Man’s mirror neurons are important for learning by imitation; they are of central importance in learning complex motor tasks like tying shoelaces or a tie or learning the chord grips on a guitar by observing the teacher [6]. Basically, the mirror neurons create a representation of other individuals’ actions in the observer’s own motor system, just as if the observer were performing an identical action himself [7, 8].

Thus, mirror neuron incidents occurring in our surroundings are mirrored and ‘imitated’ in our minds. When we watch a high-jump competition, enjoying the Olympics on TV, most of us feel obvious muscle contractions in our right leg when the high jumper takes off towards the bar. Several experiments have also demonstrated that our mirror neurons help us to share other individuals’ experiences and feelings as a result of watching their facial expressions. Consequently, a biological base for empathy is generated, and thus one may explain the infectiousness of yawning, laughter and also many types of positive or negative moods. Few of us can resist yawning when we observe another person yawning.

Mirror neurons can explain much about how we learn to walk, act, dance or play tennis. But on a deeper level, they also play a role in our understanding of other people’s feelings and problems. When we observe people in our vicinity or even on TV, in movies or the theatre experiencing pain, it activates our own pain centre: observing other people’s reactions like discomfort or disgust can activate corresponding centres in our own brains [912]. Perhaps this explains why some people more easily feel empathy than others do. Autistic children have an impaired capacity for activating their mirror neurons, and it has been proposed that they therefore have difficulties in communicating with others and difficulties in understanding others’ intentions and the meaning of their motor activities and facial expressions – ‘broken mirror syndrome’. Psychopaths, too, seem to be dysfunctional in this context, with a weakened activity pattern among the mirror neurons.


Understanding the Intentions of Others


The mirror neurons also make it possible to understand the intentions behind other people’s body language and movements: the mirror function and the activation of familiar, well-established motor patterns in the observer’s brain automatically generate an understanding of the meaning and intentions of movements performed by others – action understanding [7, 8]. Some groups of mirror neurons are activated by observing simple movements in the hand – stretching out the arm, grasping an apple or picking up a peanut – while other groups of mirror neurons are more selective in their reaction pattern and become activated in response to the presumed meaning [13, 14]. In an experiment by Iacoboni, test subjects were asked to observe pictures of people reaching for various items on a tea tray – a teapot, a mug, a cream pitcher, a basket of biscuits and some napkins. Various groups of mirror neurons were activated depending on the intention of the movement; if the hand was presumed to lift a cup of hot tea for drinking purposes, it triggered one group of mirror neurons, but quite another population was activated if the observed hand was supposed to lift the cup in order to clean up and wipe the table [13]. Thus, the activation of mirror neurons requires an understanding of the meaning and intention of the observed movement. When a monkey clearly understands the meaning of an observed hand function, the mirror neurons are activated even if the movement is not completed, for instance, if the last part of the activity is hidden behind a screen [14, 15].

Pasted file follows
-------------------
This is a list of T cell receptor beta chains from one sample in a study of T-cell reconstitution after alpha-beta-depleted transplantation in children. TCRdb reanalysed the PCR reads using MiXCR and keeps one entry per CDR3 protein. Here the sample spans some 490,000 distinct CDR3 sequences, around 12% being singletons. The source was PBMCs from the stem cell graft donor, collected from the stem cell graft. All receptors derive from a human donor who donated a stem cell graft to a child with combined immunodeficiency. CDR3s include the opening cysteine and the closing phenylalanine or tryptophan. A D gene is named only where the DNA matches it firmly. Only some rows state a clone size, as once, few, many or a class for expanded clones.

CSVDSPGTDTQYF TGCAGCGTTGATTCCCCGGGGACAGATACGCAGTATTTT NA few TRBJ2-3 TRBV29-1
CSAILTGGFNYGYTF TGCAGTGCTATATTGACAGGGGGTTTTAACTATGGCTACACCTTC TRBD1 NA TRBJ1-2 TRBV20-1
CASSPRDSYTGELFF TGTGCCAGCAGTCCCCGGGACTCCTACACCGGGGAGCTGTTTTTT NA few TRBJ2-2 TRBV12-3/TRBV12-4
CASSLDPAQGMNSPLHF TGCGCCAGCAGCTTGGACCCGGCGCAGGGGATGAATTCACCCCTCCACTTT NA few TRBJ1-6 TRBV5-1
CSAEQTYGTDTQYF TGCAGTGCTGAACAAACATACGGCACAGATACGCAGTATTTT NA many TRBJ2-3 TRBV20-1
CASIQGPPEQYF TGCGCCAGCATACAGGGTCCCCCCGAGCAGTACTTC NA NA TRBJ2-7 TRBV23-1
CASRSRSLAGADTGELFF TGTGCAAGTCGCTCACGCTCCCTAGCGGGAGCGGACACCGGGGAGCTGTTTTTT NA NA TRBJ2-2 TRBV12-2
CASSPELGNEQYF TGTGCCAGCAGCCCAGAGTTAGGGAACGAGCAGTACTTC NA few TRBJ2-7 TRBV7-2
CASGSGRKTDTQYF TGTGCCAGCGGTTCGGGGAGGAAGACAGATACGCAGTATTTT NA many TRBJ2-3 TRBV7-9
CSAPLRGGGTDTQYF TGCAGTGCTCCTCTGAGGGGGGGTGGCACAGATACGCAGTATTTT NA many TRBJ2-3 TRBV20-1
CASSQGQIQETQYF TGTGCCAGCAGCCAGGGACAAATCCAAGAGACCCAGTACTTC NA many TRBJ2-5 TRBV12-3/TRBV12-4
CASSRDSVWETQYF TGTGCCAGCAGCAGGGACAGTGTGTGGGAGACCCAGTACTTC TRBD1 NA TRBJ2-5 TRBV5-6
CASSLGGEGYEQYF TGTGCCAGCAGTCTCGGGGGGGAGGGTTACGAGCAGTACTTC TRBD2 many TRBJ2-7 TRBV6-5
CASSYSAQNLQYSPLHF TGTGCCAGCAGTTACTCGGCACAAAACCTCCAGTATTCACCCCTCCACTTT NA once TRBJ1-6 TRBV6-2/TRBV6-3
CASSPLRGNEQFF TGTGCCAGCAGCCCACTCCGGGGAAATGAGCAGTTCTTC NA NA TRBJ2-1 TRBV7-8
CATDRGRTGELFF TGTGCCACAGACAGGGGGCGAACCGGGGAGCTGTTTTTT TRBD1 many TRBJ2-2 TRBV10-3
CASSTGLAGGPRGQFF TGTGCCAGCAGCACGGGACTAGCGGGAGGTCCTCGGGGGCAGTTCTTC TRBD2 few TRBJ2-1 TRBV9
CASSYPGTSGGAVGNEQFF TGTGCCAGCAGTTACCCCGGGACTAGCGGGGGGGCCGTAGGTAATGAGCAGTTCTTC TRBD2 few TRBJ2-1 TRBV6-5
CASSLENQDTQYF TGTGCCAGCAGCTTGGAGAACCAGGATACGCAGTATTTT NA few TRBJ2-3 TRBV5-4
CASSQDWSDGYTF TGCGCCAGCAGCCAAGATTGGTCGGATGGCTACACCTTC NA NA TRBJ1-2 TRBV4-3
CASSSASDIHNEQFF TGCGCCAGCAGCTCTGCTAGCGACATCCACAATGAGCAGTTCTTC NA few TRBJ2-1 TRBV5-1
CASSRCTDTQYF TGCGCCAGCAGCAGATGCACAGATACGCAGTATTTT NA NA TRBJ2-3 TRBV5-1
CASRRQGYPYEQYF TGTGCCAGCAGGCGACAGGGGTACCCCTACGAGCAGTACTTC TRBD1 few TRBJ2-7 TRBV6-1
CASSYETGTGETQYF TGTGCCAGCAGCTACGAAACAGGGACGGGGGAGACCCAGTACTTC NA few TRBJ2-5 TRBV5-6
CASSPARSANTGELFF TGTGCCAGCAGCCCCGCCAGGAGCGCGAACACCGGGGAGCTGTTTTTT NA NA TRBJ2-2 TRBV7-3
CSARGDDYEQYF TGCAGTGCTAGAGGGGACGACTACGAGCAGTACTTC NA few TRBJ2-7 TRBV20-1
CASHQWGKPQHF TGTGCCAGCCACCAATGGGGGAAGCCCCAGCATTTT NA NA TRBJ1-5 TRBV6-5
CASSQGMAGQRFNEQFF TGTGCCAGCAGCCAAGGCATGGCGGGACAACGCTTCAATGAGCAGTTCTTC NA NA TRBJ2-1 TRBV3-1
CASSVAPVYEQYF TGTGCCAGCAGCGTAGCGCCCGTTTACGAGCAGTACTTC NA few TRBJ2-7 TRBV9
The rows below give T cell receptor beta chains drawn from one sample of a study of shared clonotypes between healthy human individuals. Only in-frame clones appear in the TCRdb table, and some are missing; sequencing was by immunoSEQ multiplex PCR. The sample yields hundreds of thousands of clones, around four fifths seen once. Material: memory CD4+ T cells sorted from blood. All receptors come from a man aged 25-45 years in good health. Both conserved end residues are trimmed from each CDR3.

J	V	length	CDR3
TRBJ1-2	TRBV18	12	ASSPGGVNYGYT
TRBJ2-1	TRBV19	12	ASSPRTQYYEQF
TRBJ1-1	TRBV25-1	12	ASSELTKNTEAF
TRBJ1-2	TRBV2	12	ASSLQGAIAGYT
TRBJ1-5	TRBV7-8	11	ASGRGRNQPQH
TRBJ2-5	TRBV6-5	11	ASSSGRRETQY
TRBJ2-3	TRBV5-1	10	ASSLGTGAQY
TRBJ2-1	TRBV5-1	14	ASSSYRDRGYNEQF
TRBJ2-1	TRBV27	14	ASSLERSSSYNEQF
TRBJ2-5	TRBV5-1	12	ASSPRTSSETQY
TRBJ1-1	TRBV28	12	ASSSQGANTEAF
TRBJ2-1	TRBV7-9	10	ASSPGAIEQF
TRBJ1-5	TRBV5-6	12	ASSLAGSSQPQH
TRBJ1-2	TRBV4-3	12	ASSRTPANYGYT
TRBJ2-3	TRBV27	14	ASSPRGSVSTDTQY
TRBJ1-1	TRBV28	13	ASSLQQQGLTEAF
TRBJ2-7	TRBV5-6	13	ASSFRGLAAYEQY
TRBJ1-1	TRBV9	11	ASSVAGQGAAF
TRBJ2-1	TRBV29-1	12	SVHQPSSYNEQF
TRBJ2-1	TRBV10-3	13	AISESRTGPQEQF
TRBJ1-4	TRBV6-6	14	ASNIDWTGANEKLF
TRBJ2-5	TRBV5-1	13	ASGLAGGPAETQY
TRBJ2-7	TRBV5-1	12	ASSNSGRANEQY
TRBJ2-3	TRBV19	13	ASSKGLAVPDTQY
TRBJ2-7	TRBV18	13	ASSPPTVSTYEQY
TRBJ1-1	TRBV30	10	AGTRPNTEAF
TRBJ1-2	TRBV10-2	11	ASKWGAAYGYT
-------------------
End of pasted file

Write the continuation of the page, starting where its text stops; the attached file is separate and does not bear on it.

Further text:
Thus, we can intuitively understand other people’s feelings, actions and intentions, thanks to mirror neurons [16]. In team sports, the group synergy and intuitive understanding of one another’s movements on the field are important to the success of the team. Here we can see much of the value in active tutoring and practising in groups. In rehabilitation programmes, especially after hand injuries, it is an advantage to plan the training on a group basis, making it possible to activate the motor system through the patient’s own activities and also by observing other members’ motor actions.

Mirror neurons are active early in a child’s development: if a mother shows the tip of her tongue to her newborn baby, she immediately gets a mirror response. They are also at work in communication between humans and animals. In Rizzolatti’s original experiments, a monkey’s mirror neurons were activated by the human’s hand movements. It does not matter if the hand is close to or at some distance from the monkey – apparently the hand’s size is not important.

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Oct 29, 2016 | Posted by in NEUROSURGERY | Comments Off on Mirrors in the Brain